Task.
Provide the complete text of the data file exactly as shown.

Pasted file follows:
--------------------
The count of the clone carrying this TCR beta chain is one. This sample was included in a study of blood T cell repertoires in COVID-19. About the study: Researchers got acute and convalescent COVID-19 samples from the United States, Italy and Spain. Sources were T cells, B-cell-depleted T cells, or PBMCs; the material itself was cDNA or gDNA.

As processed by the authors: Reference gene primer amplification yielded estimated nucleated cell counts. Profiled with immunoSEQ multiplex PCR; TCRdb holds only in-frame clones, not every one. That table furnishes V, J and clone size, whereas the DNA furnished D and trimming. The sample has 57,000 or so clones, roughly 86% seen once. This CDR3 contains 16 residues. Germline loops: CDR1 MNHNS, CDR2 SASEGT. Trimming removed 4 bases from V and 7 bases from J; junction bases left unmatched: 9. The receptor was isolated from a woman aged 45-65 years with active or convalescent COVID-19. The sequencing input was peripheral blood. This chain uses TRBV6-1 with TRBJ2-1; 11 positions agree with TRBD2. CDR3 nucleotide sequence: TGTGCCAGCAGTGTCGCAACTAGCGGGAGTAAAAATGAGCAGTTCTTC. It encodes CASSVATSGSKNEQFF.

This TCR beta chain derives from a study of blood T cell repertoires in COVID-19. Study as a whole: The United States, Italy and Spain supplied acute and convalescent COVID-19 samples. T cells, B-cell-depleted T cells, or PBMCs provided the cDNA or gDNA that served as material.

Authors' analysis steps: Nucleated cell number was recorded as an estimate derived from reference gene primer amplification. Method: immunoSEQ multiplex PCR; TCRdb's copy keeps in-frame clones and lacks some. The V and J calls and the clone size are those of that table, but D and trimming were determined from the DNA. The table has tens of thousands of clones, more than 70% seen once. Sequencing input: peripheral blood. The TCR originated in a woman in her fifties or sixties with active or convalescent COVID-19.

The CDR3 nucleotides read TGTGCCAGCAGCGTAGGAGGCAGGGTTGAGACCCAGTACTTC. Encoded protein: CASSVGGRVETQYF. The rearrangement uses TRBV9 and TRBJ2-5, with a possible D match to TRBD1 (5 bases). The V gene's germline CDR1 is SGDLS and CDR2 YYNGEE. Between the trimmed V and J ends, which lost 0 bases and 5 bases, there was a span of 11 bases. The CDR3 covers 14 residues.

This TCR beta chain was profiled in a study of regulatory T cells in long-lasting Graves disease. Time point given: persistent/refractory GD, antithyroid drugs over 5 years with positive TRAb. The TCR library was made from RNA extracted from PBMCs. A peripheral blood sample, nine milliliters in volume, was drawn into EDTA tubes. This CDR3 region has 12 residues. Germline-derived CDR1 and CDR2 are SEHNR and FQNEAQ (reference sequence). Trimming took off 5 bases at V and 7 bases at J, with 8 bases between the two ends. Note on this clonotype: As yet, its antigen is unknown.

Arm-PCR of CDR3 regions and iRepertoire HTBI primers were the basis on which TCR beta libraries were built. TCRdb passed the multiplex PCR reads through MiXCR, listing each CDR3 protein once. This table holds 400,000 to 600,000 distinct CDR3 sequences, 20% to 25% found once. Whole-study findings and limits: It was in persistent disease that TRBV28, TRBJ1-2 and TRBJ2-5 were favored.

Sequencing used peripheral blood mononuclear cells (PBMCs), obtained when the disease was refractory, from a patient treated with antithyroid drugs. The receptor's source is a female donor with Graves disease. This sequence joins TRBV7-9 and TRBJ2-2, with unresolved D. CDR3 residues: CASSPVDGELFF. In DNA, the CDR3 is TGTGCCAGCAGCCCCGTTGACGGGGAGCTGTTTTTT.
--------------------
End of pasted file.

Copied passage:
The count of the clone carrying this TCR beta chain is one. This sample was included in a study of blood T cell repertoires in COVID-19. About the study: Researchers got acute and convalescent COVID-19 samples from the United States, Italy and Spain. Sources were T cells, B-cell-depleted T cells, or PBMCs; the material itself was cDNA or gDNA.

As processed by the authors: Reference gene primer amplification yielded estimated nucleated cell counts. Profiled with immunoSEQ multiplex PCR; TCRdb holds only in-frame clones, not every one. That table furnishes V, J and clone size, whereas the DNA furnished D and trimming. The sample has 57,000 or so clones, roughly 86% seen once. This CDR3 contains 16 residues. Germline loops: CDR1 MNHNS, CDR2 SASEGT. Trimming removed 4 bases from V and 7 bases from J; junction bases left unmatched: 9. The receptor was isolated from a woman aged 45-65 years with active or convalescent COVID-19. The sequencing input was peripheral blood. This chain uses TRBV6-1 with TRBJ2-1; 11 positions agree with TRBD2. CDR3 nucleotide sequence: TGTGCCAGCAGTGTCGCAACTAGCGGGAGTAAAAATGAGCAGTTCTTC. It encodes CASSVATSGSKNEQFF.

This TCR beta chain derives from a study of blood T cell repertoires in COVID-19. Study as a whole: The United States, Italy and Spain supplied acute and convalescent COVID-19 samples. T cells, B-cell-depleted T cells, or PBMCs provided the cDNA or gDNA that served as material.

Authors' analysis steps: Nucleated cell number was recorded as an estimate derived from reference gene primer amplification. Method: immunoSEQ multiplex PCR; TCRdb's copy keeps in-frame clones and lacks some. The V and J calls and the clone size are those of that table, but D and trimming were determined from the DNA. The table has tens of thousands of clones, more than 70% seen once. Sequencing input: peripheral blood. The TCR originated in a woman in her fifties or sixties with active or convalescent COVID-19.

The CDR3 nucleotides read TGTGCCAGCAGCGTAGGAGGCAGGGTTGAGACCCAGTACTTC. Encoded protein: CASSVGGRVETQYF. The rearrangement uses TRBV9 and TRBJ2-5, with a possible D match to TRBD1 (5 bases). The V gene's germline CDR1 is SGDLS and CDR2 YYNGEE. Between the trimmed V and J ends, which lost 0 bases and 5 bases, there was a span of 11 bases. The CDR3 covers 14 residues.

This TCR beta chain was profiled in a study of regulatory T cells in long-lasting Graves disease. Time point given: persistent/refractory GD, antithyroid drugs over 5 years with positive TRAb. The TCR library was made from RNA extracted from PBMCs. A peripheral blood sample, nine milliliters in volume, was drawn into EDTA tubes. This CDR3 region has 12 residues. Germline-derived CDR1 and CDR2 are SEHNR and FQNEAQ (reference sequence). Trimming took off 5 bases at V and 7 bases at J, with 8 bases between the two ends. Note on this clonotype: As yet, its antigen is unknown.

Arm-PCR of CDR3 regions and iRepertoire HTBI primers were the basis on which TCR beta libraries were built. TCRdb passed the multiplex PCR reads through MiXCR, listing each CDR3 protein once. This table holds 400,000 to 600,000 distinct CDR3 sequences, 20% to 25% found once. Whole-study findings and limits: It was in persistent disease that TRBV28, TRBJ1-2 and TRBJ2-5 were favored.

Sequencing used peripheral blood mononuclear cells (PBMCs), obtained when the disease was refractory, from a patient treated with antithyroid drugs. The receptor's source is a female donor with Graves disease. This sequence joins TRBV7-9 and TRBJ2-2, with unresolved D. CDR3 residues: CASSPVDGELFF. In DNA, the CDR3 is TGTGCCAGCAGCCCCGTTGACGGGGAGCTGTTTTTT.